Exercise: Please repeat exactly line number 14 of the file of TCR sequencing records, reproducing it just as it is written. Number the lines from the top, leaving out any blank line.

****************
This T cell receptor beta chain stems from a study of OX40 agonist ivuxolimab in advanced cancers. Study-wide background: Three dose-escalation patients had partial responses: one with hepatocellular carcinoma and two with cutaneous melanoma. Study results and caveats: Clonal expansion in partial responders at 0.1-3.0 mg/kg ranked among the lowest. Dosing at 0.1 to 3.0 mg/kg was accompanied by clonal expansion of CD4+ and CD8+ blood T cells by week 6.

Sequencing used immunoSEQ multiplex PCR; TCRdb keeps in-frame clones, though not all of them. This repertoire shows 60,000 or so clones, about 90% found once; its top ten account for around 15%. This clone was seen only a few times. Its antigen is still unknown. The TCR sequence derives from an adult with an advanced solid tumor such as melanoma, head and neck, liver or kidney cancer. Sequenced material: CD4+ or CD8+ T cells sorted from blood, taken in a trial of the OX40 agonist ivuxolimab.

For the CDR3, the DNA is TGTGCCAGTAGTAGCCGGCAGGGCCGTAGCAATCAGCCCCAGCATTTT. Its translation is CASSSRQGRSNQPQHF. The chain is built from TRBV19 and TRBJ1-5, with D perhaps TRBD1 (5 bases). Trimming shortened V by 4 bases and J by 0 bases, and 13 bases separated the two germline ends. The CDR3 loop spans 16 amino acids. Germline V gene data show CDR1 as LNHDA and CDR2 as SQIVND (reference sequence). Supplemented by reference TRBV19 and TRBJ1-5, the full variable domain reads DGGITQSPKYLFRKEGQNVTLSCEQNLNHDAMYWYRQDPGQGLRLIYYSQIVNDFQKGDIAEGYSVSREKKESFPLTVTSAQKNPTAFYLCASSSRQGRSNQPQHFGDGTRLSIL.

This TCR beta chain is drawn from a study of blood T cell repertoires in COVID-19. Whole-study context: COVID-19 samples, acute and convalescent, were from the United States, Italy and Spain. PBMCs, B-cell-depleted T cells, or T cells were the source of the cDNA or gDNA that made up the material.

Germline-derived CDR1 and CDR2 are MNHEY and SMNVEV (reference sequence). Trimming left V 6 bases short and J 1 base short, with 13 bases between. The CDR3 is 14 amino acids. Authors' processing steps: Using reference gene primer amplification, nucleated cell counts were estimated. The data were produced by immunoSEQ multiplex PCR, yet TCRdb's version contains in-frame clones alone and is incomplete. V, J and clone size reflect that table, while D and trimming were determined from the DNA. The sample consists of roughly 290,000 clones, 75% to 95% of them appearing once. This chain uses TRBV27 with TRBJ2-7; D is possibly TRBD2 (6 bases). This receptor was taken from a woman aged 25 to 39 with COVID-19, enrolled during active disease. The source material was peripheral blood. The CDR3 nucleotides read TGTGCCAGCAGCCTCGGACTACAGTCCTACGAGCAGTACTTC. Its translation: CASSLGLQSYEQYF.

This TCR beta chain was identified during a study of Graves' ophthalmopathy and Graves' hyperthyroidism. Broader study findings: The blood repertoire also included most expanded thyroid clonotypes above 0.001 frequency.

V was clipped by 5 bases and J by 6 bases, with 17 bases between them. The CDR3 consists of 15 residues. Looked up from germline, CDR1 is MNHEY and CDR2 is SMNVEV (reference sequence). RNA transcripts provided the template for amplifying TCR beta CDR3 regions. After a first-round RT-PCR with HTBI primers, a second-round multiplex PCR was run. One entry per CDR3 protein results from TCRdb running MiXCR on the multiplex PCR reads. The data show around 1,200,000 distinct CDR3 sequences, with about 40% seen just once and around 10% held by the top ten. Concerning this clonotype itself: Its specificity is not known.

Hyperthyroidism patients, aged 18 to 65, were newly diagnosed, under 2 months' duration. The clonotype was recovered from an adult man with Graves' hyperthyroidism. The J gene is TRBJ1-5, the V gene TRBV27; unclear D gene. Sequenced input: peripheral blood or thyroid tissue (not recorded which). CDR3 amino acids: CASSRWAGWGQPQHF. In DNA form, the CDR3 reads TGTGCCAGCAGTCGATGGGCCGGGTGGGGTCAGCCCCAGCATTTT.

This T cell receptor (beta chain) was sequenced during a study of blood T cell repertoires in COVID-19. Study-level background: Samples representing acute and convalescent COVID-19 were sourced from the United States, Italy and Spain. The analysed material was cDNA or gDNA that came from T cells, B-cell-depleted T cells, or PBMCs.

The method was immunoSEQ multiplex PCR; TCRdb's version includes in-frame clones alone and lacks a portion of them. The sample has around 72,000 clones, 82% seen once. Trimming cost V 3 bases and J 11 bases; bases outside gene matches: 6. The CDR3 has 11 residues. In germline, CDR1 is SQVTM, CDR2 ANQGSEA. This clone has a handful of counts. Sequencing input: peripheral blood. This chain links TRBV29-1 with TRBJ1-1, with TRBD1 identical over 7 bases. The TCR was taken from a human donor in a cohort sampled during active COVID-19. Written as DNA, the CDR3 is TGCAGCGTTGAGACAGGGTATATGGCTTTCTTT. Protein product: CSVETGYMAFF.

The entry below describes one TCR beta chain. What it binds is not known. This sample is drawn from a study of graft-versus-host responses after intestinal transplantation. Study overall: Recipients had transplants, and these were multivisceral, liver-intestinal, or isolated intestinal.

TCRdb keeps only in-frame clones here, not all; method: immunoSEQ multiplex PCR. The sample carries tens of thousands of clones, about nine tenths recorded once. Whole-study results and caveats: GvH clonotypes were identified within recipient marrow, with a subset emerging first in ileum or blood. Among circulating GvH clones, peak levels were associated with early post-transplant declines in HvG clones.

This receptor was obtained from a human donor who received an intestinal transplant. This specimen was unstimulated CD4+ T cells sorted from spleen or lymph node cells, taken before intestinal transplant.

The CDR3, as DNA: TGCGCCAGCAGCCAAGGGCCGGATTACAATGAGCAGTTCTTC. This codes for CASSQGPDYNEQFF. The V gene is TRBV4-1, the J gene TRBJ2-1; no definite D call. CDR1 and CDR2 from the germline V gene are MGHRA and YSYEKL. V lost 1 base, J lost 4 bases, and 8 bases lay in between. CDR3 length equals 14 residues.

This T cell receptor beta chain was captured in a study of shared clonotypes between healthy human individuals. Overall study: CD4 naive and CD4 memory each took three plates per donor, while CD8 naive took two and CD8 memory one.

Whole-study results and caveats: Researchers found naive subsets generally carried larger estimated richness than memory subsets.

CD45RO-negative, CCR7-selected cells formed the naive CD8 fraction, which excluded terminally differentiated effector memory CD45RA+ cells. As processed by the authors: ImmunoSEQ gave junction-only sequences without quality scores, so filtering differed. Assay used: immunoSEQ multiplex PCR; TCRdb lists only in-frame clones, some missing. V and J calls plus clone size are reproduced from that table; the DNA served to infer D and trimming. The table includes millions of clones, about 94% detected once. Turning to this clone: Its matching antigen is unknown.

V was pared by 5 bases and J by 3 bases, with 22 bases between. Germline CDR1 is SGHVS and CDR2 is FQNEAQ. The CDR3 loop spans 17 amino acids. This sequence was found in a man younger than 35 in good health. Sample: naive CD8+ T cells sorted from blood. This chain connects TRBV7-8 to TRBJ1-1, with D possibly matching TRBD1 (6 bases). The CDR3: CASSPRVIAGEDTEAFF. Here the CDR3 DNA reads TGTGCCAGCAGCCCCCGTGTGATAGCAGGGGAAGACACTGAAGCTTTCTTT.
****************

The CDR3, as DNA: TGCGCCAGCAGCCAAGGGCCGGATTACAATGAGCAGTTCTTC. This codes for CASSQGPDYNEQFF. The V gene is TRBV4-1, the J gene TRBJ2-1; no definite D call. CDR1 and CDR2 from the germline V gene are MGHRA and YSYEKL. V lost 1 base, J lost 4 bases, and 8 bases lay in between. CDR3 length equals 14 residues.